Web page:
Or will it? Our current state emerged precisely because limiting access to centralized staff in IS could not meet customers’ needs. Years ago, the organization had decided that access to Clarity, Epic’s analytic database, would be restricted to IS Clarity-certified staff, who were expected to satisfy the organization’s demands for “data from Epic.” They could not. The volume of requests for reports was too high, and many requests were not for reports, but for complex analysis. The report writers could not respond effectively to the deluge of requests, and so IS started distributing data directly to customers, who then hired their own staff. Hence our current state, with its worries about security.
Today the demand is for data from Clarity; tomorrow the demand will be for data in the platform that includes Clarity and everything else. Using history as a guide, the same “closed access” policy will likely yield the same result: Impatient customers either will find ways to evade access restrictions, or they will loudly complain, which amounts to the same thing, because the loud complaints will force IS to give them data they can use on their own. With a founding philosophy of “access will be limited to authorized users in IS,” we’ll recreate the same unacceptable situation that we have today, except we’ll have some fancy and expensive new technology.
Here is a potential alternative, the one I’m advocating now:
First, because we’ve built into the platform common solutions to common problems, it will be a very attractive asset for distributed staff. Because it will be an attractive asset, staff will want to become trained in its use, and the second piece of the solution is to make that training widely available, at different levels, thus removing barriers such as cost, endurance and prerequisites. We will link the training to the qualifications listed in the newly standardized job descriptions, and have exams that give staff the opportunity to demonstrate that they have the competency to work productively and safely with enterprise assets, appropriate to the level they seek. We’ll grant level-specific access rights upon completing training and passing the exam, and eventually sunset all current distributed data so that the central platform will be the only source.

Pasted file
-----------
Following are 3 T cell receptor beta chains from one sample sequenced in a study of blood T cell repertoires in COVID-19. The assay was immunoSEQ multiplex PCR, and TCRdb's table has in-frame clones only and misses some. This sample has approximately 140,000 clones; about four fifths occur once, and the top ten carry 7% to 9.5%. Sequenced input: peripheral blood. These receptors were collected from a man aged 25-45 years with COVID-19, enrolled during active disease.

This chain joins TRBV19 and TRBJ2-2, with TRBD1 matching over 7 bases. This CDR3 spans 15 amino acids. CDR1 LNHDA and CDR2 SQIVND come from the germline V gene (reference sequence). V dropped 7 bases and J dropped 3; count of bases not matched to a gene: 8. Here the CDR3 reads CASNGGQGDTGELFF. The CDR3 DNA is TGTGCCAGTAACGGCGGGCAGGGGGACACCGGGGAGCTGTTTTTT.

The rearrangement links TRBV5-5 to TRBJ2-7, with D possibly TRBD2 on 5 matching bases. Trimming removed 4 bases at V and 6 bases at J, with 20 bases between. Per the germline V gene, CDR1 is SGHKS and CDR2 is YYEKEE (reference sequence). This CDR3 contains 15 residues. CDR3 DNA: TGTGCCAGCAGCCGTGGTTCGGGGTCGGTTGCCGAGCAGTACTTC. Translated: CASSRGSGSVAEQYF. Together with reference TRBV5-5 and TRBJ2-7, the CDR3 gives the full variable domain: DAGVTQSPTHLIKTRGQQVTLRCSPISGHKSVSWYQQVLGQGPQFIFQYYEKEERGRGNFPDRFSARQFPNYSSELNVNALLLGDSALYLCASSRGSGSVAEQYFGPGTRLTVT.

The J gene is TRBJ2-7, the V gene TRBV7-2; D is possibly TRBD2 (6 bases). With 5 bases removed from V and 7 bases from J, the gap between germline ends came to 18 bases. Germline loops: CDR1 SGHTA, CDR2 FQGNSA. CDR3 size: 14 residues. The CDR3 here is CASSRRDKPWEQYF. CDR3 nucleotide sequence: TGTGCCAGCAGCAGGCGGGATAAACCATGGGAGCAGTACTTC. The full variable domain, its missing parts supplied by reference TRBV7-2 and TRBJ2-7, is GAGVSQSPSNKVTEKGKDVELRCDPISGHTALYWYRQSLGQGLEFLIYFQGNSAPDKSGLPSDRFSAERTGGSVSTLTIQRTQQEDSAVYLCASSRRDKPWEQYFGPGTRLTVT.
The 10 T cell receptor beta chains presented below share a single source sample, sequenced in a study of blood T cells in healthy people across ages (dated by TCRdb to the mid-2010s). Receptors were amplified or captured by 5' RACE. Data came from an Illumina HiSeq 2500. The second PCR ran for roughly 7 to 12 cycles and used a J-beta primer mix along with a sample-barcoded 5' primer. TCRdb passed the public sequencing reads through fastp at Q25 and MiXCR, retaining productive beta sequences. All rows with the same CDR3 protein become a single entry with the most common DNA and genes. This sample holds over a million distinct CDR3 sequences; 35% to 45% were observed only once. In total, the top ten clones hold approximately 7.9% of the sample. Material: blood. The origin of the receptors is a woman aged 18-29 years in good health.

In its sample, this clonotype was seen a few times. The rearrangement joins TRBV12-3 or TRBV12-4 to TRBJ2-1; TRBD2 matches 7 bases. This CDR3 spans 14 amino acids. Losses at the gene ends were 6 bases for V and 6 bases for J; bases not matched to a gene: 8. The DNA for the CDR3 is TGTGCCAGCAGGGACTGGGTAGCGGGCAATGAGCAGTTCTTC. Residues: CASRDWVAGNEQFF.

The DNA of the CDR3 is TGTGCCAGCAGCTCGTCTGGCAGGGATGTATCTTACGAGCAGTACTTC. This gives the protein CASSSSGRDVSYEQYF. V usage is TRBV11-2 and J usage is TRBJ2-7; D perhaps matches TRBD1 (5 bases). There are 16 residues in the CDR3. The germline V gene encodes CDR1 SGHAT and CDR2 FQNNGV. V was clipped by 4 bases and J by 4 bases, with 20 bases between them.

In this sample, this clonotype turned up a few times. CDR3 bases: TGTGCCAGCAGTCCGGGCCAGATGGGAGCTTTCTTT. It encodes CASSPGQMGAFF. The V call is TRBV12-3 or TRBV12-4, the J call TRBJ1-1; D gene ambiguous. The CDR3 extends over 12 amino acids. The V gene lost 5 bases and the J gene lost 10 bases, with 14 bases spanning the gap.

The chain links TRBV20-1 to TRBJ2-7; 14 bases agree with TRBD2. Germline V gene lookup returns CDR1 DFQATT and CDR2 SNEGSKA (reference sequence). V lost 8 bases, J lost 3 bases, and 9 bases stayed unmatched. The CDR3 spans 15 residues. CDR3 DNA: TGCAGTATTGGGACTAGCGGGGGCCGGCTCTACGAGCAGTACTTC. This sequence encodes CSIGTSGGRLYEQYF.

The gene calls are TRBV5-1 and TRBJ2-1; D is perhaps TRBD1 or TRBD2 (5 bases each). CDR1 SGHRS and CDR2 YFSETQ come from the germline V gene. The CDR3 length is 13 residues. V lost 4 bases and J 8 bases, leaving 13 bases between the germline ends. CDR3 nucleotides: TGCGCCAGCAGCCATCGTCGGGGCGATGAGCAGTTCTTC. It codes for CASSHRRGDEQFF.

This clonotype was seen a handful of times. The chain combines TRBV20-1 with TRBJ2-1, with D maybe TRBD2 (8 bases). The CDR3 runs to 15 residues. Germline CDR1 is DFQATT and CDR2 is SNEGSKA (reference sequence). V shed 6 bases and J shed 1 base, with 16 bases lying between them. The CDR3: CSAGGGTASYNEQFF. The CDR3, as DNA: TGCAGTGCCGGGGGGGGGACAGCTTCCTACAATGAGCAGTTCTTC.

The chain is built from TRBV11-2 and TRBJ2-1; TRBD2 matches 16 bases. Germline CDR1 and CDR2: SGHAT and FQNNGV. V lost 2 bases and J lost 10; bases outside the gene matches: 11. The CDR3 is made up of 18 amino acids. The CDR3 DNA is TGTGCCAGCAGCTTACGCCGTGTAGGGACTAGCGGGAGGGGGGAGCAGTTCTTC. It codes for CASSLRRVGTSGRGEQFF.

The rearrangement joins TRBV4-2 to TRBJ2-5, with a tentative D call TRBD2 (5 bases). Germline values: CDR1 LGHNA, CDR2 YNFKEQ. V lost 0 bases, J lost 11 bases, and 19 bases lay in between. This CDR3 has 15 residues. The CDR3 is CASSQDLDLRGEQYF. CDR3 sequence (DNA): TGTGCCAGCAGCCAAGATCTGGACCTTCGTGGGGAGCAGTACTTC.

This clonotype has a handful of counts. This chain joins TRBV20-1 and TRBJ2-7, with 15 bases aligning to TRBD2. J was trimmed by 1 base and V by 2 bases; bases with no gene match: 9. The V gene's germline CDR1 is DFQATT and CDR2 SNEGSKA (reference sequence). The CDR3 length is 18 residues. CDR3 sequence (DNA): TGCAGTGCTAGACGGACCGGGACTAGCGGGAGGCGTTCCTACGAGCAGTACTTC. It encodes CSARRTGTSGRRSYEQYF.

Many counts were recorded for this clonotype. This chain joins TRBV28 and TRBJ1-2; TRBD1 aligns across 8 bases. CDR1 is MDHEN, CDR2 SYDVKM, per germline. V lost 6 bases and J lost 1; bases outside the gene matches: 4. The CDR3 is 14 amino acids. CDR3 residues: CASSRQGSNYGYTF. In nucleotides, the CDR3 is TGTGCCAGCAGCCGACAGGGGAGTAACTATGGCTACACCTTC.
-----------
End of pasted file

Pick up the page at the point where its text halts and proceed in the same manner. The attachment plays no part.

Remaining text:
Training will cover not just knowledge of navigating data, but working with them, handling meta-data, and making use of the enterprise solutions to common problems. The training also will cover standard practices that ensure security. It will make clear that responsibilities to maintain security reside with all data stewards, report writers, BI developers and analysts, inside IS and out, and that violation of secure practices and processes will lead to revocation of access privileges or even dismissal.
The third piece of the alternative solution is reinforcement with technology: The metadata management tools in the platform will capture lineage, with maps showing pathways from source data to how they are used throughout the organization. We’ll capture usage statistics and auditing, and create mechanisms that will help us detect security risks before they arise.
The vision is that the organization will support and encourage dispersed and creative uses of data, across the enterprise, maintaining order and security through a combination of training-based access rights at different levels, which users will desire, reinforced by the new technology.